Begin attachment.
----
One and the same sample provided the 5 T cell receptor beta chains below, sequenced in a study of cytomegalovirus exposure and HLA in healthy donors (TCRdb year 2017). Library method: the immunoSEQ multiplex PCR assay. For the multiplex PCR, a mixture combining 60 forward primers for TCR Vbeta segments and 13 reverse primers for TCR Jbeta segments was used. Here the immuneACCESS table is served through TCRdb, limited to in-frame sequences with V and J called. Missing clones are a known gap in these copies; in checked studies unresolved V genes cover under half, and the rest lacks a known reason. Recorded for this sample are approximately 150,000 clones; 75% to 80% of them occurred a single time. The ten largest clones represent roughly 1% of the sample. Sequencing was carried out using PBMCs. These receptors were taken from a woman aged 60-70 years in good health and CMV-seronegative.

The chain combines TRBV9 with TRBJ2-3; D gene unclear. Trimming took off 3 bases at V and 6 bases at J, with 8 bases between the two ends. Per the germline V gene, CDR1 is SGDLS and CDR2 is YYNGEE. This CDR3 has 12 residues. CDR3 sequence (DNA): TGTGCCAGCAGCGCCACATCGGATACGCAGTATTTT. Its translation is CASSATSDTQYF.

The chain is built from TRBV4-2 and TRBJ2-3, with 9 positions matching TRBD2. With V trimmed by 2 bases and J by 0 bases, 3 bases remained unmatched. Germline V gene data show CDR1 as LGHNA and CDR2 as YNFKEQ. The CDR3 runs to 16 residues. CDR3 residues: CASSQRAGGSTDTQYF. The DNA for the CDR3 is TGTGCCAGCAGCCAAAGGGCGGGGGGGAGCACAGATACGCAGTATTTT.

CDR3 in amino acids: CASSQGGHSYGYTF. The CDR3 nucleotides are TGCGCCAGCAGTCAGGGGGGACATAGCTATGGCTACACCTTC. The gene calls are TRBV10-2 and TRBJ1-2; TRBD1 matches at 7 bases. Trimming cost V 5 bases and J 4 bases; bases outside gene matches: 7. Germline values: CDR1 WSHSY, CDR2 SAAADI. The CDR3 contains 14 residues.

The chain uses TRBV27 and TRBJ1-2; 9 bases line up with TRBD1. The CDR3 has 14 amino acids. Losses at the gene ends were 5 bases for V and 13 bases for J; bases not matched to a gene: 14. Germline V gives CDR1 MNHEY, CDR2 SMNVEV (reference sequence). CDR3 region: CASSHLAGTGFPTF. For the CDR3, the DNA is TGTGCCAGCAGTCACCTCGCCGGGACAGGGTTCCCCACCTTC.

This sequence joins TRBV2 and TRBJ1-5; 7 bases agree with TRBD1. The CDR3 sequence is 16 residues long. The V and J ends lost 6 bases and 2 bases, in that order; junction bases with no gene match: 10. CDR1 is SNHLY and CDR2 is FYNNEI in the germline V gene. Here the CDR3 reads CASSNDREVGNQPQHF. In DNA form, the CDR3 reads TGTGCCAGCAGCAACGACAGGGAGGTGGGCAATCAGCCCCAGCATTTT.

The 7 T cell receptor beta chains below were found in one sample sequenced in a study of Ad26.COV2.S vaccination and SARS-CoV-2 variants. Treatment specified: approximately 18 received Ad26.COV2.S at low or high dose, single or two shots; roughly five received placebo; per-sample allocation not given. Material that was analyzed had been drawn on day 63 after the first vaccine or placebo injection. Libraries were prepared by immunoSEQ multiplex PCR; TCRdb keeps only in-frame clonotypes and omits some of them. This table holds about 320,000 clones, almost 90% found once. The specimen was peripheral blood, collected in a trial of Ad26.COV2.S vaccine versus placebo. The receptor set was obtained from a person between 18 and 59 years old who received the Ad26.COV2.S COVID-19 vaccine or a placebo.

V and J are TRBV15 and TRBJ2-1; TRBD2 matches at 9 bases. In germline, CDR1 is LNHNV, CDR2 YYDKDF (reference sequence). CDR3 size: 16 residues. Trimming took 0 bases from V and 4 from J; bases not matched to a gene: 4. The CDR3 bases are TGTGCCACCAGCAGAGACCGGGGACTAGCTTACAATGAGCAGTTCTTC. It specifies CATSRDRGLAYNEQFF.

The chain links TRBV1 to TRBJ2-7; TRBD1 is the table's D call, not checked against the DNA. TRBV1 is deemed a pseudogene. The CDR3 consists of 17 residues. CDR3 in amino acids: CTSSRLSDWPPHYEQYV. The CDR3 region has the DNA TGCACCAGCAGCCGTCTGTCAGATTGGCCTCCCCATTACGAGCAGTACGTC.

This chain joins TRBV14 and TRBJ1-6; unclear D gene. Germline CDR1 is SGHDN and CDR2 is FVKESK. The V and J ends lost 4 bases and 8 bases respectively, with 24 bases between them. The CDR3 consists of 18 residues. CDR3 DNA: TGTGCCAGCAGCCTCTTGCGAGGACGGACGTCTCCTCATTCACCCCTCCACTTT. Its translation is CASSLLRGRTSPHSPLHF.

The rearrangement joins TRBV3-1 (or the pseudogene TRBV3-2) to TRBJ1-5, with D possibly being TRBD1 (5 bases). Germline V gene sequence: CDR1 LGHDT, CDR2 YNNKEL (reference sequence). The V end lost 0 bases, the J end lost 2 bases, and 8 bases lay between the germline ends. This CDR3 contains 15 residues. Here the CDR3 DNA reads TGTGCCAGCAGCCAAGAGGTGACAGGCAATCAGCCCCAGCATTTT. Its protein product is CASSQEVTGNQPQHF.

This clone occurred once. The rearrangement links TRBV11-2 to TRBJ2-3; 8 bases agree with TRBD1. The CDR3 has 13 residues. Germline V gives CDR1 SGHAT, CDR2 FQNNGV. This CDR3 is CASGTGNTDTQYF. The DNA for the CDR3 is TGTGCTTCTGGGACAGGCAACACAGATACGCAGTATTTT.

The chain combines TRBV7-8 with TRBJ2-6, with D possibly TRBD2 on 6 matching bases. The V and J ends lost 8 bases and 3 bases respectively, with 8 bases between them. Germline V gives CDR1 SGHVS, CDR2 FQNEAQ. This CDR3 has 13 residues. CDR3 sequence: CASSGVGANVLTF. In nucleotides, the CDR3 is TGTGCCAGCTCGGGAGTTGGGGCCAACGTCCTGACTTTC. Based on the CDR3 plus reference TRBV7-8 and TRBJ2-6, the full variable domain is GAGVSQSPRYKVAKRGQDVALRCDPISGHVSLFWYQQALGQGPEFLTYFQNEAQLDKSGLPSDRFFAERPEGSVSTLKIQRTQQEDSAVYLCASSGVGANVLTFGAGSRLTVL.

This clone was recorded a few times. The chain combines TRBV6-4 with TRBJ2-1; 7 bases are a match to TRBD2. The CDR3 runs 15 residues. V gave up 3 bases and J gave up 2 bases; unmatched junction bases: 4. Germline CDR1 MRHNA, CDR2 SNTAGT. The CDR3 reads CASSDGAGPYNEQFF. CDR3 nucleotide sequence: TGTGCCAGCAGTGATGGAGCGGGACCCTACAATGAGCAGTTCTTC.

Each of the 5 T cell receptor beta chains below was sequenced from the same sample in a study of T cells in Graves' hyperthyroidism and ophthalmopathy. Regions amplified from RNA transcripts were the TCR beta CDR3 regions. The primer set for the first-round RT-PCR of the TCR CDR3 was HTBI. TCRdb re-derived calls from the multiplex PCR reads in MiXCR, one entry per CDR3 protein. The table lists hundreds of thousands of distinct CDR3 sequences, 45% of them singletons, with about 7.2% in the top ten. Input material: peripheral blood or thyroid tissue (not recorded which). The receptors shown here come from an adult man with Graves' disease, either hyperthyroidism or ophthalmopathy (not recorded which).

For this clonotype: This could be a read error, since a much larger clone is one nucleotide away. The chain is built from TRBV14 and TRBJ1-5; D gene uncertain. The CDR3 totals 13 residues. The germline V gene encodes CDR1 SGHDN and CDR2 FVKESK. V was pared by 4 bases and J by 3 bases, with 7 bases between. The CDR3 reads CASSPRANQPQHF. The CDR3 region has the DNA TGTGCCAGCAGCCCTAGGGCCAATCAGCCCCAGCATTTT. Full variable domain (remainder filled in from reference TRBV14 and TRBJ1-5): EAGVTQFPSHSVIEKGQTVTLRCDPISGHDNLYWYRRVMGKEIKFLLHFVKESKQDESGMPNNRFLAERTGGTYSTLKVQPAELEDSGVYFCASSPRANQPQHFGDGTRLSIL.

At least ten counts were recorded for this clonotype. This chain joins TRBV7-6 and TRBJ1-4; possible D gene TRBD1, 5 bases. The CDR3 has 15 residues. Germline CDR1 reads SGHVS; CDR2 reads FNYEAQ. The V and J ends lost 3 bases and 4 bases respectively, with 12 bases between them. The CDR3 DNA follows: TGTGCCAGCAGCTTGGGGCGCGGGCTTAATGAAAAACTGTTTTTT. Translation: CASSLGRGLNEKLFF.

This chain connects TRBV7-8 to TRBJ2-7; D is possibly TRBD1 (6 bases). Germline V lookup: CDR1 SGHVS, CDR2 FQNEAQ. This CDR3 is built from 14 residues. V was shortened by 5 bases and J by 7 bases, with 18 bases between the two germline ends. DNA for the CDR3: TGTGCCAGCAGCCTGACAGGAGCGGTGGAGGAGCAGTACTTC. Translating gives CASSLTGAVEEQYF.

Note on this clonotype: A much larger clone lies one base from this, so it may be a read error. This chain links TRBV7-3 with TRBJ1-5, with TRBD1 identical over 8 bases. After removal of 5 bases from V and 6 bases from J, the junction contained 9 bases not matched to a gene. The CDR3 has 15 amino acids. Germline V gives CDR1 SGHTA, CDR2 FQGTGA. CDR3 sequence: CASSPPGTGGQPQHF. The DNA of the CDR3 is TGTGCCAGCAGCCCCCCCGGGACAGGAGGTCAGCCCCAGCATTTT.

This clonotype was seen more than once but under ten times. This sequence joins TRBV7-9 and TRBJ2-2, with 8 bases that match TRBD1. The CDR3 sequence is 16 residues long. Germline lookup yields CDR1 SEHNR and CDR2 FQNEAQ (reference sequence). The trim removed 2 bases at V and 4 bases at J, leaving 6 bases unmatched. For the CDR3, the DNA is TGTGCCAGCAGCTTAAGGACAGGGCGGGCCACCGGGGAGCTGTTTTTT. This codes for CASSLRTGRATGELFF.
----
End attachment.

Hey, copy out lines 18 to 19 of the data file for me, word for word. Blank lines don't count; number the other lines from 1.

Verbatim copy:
This chain connects TRBV7-8 to TRBJ2-7; D is possibly TRBD1 (6 bases). Germline V lookup: CDR1 SGHVS, CDR2 FQNEAQ. This CDR3 is built from 14 residues. V was shortened by 5 bases and J by 7 bases, with 18 bases between the two germline ends. DNA for the CDR3: TGTGCCAGCAGCCTGACAGGAGCGGTGGAGGAGCAGTACTTC. Translating gives CASSLTGAVEEQYF.

Note on this clonotype: A much larger clone lies one base from this, so it may be a read error. This chain links TRBV7-3 with TRBJ1-5, with TRBD1 identical over 8 bases. After removal of 5 bases from V and 6 bases from J, the junction contained 9 bases not matched to a gene. The CDR3 has 15 amino acids. Germline V gives CDR1 SGHTA, CDR2 FQGTGA. CDR3 sequence: CASSPPGTGGQPQHF. The DNA of the CDR3 is TGTGCCAGCAGCCCCCCCGGGACAGGAGGTCAGCCCCAGCATTTT.